Like many country folk before and since, they lost the struggle - and today Luz Maria and Brandon are still struggling to come to terms with life in the city, after fleeing to Medellin in north-west Colombia in 2002. About 80 per cent of Colombia's more than 3 million internally displaced people live in towns and cities.
Life was never easy in the hinterland of Antiquoia department, but it was home and Luz Maria, Brandon and their five children lived a relatively comfortable life growing fruit and vegetables and raising chickens and dairy cows.
But one day the local commander of an irregular armed group - a woman - turned up on the doorstep and demanded that they leave. It was the beginning of two years of harassment, which only ended when Luz Maria's children were directly threatened in 2002.
"We knew we would eventually have to leave our farm, but we grew up in the countryside and we loved our rural life," Luz Maria told UNHCR by telephone from Medellin. "The biggest issue for us was not knowing where to go and leaving everything we owned behind."
They headed to Medellin, capital of Antioquia, where they eventually settled in a suburban shanty town alongside more than 12,500 other people, almost all of them forcibly displaced. The settlement is a patchwork of dwellings made from branches, plastic and zinc sheets and it lacks basic services such as clean water, health clinics and electricity.
Life was hard, and it's not got much easier over the years, with a host of problems cropping up to add to the hardship. "Moving to the city has been a drastic change," Luz Maria said. "This is a concrete jungle, and you can't grow crops in asphalt."
Insecurity in the neighbourhood is also an issue that bothers Luz Maria. "Although we're no longer near illegal armed groups, it doesn't mean we can feel safe here," she said, adding: "I won't leave my house alone for a second or we'd get robbed. My children can't run around freely, like they did in our farm. There is drug abuse among teenagers . . . and I am afraid my kids will get mugged or worse . . . just last week a little girl was murdered."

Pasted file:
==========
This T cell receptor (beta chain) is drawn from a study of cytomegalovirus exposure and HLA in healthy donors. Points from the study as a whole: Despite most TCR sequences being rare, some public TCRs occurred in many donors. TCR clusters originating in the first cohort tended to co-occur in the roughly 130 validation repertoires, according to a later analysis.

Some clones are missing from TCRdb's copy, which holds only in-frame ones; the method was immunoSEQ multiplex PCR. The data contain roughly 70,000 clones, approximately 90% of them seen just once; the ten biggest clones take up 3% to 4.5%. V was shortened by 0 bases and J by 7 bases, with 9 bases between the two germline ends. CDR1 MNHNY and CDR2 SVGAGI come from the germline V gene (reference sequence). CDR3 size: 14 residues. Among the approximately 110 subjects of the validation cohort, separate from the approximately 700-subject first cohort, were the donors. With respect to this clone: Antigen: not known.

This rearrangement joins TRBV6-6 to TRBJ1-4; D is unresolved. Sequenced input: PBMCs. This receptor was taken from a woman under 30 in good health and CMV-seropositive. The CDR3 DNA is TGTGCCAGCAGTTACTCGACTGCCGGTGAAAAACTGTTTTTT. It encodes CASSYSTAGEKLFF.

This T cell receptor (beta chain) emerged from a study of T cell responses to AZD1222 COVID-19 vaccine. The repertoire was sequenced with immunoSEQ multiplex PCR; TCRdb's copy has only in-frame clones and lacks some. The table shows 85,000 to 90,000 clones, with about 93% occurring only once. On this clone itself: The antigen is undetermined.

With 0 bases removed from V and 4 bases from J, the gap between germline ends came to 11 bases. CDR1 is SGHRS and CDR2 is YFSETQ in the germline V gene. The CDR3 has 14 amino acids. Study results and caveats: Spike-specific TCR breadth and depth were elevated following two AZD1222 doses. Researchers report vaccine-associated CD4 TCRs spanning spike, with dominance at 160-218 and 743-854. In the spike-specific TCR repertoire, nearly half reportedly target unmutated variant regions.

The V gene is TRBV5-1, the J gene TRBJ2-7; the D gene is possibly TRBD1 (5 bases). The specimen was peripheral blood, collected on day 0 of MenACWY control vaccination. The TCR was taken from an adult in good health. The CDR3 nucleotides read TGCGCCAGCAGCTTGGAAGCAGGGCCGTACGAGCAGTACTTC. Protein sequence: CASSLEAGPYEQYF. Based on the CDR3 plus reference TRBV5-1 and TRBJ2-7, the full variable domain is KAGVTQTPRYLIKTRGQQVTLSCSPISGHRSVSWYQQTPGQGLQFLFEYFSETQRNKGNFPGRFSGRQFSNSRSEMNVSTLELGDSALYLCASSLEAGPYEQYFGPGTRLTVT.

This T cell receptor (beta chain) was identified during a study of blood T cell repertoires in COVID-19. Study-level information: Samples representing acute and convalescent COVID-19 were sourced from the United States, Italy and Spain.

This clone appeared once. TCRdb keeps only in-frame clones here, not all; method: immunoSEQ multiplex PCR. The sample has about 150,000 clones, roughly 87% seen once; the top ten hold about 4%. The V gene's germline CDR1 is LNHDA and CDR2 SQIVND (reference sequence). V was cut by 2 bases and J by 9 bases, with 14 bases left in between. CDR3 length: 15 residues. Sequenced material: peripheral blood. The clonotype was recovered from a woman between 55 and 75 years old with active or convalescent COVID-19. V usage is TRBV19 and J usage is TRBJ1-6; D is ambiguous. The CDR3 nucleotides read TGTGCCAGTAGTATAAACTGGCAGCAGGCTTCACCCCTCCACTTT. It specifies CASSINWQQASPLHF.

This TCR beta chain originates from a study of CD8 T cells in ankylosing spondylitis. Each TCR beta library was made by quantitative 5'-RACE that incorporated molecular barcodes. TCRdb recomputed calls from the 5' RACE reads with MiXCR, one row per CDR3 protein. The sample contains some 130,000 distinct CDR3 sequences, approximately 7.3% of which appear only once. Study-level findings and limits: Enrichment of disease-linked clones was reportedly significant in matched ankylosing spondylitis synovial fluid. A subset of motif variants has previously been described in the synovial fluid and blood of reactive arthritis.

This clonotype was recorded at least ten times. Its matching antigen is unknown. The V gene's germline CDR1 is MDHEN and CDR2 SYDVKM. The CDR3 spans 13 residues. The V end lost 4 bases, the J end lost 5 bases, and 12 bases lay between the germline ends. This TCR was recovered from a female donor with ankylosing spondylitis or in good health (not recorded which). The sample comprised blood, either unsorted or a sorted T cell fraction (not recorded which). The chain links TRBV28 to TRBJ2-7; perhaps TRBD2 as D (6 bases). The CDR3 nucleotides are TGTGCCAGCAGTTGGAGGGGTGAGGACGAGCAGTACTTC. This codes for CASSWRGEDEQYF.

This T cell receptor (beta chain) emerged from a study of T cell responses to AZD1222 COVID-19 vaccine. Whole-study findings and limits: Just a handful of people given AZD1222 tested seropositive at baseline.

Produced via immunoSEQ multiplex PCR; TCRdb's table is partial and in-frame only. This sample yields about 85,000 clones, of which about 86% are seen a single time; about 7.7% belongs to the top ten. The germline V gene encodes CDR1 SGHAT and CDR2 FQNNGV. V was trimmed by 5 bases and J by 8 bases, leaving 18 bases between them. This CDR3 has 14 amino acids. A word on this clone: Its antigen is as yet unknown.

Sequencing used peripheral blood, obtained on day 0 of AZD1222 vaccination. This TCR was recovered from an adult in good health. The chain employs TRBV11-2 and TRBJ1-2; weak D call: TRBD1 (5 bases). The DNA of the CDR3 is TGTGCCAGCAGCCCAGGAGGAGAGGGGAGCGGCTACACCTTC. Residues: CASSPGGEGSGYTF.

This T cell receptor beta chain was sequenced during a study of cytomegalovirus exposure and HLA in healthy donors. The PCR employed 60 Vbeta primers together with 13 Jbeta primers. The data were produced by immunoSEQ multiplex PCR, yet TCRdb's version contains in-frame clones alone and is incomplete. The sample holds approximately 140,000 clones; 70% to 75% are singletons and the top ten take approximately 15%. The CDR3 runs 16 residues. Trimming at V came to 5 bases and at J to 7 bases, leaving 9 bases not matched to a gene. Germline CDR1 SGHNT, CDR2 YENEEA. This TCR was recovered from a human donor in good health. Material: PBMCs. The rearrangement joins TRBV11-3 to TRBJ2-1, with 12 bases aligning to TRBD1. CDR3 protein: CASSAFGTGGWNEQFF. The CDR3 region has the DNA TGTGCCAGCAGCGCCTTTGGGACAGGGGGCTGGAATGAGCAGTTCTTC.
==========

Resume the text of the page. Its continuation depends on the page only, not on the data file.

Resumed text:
But she's most concerned about the safety of her 21-year-old daughter, Sara, who makes a bit of money for the family by working in a nursery and wants to become a teacher. "But the word in the barrio is she's very proud, and you know they'll do anything to have a proud girl humbled."
Meanwhile Brandon is slowly losing his eyesight and finds it increasingly difficult to find work. As a result of all this, he's often in a bad temper because he feels that he cannot provide enough for his family.
But despite all the setbacks they have suffered, Luz Maria has always tried to look on the positive side and worked hard to improve her family's situation, including taking part in a UNHCR income-generation programme aimed at helping forcibly displaced people like her to become self-sufficient. The refugee agency also works with the local authorities to promote and ease integration of the displaced into the community.
With UNHCR-funded training, Luz Maria learned hair styling skills and now runs a beauty parlour, dubbed "Style and Image," from her one-room home. "It's not really profitable," noted Luz Maria, but it's better than nothing. She also bakes solteritas, custard-filled cookies that Brandon sells in the wealthy neighbourhoods of Medellín.
She helps keep family spirits up through example. But she has given up any real hope of returning to her former life. "Our home is run down and the once fertile land is full of weeds and brushwood. We would need about 15 million pesos (US$7,000) to restore it," she revealed. "We had such a good life there . . . now we're just resigned to the life that was chosen for us here."
Cristina Villarreal in Bogota, Colombia